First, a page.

Victorian ideologies of gender and the curriculum of the Regina Indian Industrial School, 1891-1910
Gender is an intrinsic part of the colonization process. This thesis examines the social construction of gender in the colonial context of the Indian Industrial Schools of western Canada. Through a case study of the official and hidden curricula of the Regina Indian Industrial School, this thesis explores the attempted imposition of Victorian Euro-Canadian ideals of gender upon Aboriginal youth around the turn of the century. The curricula of the Regina Indian Industrial school, as well as other western Industrial schools, was shaped by Victorian ideologies of gender, which promoted separate spheres for men and women, a cult of domesticity, sexual division of labour, and binary oppositions. The curriculum of the Regina Indian Industrial School became a method of conveying Euro-Canadian discourses of Victorian gender ideals. While boys in the Indian industrial schools were educated to become breadwinners, girls were socialized into domestic roles. Employing feminist, post-colonial, and poststructural theories and research methods, this study provides a textual analysis of records of government and church officials regarding gender and the curriculum of the Regina Indian Industrial School.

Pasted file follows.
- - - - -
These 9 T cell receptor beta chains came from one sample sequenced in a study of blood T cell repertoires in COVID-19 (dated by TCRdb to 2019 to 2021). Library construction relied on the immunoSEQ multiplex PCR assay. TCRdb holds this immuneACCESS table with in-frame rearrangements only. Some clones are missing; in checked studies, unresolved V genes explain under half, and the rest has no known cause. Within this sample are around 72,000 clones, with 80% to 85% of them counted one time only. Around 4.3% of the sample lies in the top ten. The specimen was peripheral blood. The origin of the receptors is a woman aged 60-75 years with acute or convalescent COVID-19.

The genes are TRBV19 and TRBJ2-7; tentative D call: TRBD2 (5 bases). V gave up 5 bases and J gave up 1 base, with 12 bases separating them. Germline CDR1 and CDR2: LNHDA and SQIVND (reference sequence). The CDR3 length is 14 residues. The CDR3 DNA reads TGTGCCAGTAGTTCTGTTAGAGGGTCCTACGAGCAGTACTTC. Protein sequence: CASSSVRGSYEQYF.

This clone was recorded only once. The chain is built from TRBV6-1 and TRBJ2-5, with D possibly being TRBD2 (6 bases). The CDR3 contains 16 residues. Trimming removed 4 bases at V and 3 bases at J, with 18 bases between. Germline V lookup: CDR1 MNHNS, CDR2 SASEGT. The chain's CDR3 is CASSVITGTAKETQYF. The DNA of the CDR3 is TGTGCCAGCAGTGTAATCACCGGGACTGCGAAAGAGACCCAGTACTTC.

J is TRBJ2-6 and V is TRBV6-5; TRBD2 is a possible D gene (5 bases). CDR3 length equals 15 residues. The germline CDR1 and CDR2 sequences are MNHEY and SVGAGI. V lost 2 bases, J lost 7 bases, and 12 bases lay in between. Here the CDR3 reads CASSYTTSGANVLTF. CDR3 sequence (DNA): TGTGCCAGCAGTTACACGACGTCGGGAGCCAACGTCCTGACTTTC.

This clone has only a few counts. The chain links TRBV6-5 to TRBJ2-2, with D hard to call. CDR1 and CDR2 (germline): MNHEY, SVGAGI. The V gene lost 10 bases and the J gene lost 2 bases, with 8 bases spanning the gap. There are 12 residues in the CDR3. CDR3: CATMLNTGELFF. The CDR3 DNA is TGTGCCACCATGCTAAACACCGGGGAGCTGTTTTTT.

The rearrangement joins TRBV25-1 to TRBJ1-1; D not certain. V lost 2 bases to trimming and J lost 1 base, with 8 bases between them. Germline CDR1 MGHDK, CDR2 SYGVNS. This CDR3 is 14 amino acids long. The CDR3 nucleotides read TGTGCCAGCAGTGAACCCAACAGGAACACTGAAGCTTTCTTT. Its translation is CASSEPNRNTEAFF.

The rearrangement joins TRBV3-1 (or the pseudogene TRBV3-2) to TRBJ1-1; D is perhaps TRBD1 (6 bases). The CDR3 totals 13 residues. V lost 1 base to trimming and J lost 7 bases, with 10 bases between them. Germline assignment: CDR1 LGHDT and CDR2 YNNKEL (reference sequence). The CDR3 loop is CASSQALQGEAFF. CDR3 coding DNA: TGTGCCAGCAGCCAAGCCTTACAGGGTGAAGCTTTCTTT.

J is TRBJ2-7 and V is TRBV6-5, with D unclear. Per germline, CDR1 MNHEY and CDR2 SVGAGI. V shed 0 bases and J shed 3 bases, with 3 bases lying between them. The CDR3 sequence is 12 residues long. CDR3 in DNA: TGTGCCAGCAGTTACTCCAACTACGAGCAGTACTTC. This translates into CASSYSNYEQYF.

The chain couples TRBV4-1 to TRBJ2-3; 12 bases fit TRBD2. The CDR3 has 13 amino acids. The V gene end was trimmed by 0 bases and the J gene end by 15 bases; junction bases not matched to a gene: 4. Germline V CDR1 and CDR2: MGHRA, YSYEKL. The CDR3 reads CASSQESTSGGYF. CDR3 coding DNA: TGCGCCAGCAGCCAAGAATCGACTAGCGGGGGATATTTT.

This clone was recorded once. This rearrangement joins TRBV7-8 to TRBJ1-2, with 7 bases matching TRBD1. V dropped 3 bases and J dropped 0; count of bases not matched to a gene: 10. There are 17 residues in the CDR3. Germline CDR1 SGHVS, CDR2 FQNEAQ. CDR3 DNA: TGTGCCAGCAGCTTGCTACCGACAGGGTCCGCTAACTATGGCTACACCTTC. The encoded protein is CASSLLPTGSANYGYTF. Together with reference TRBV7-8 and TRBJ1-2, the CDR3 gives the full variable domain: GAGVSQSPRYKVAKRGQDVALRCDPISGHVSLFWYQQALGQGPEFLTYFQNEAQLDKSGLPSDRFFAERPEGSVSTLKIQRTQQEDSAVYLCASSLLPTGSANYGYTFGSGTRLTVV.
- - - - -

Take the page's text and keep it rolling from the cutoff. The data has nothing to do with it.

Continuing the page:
assimilating First Nations people, Regina trade school -- Saskatchewan
Master of Education (M.Ed.)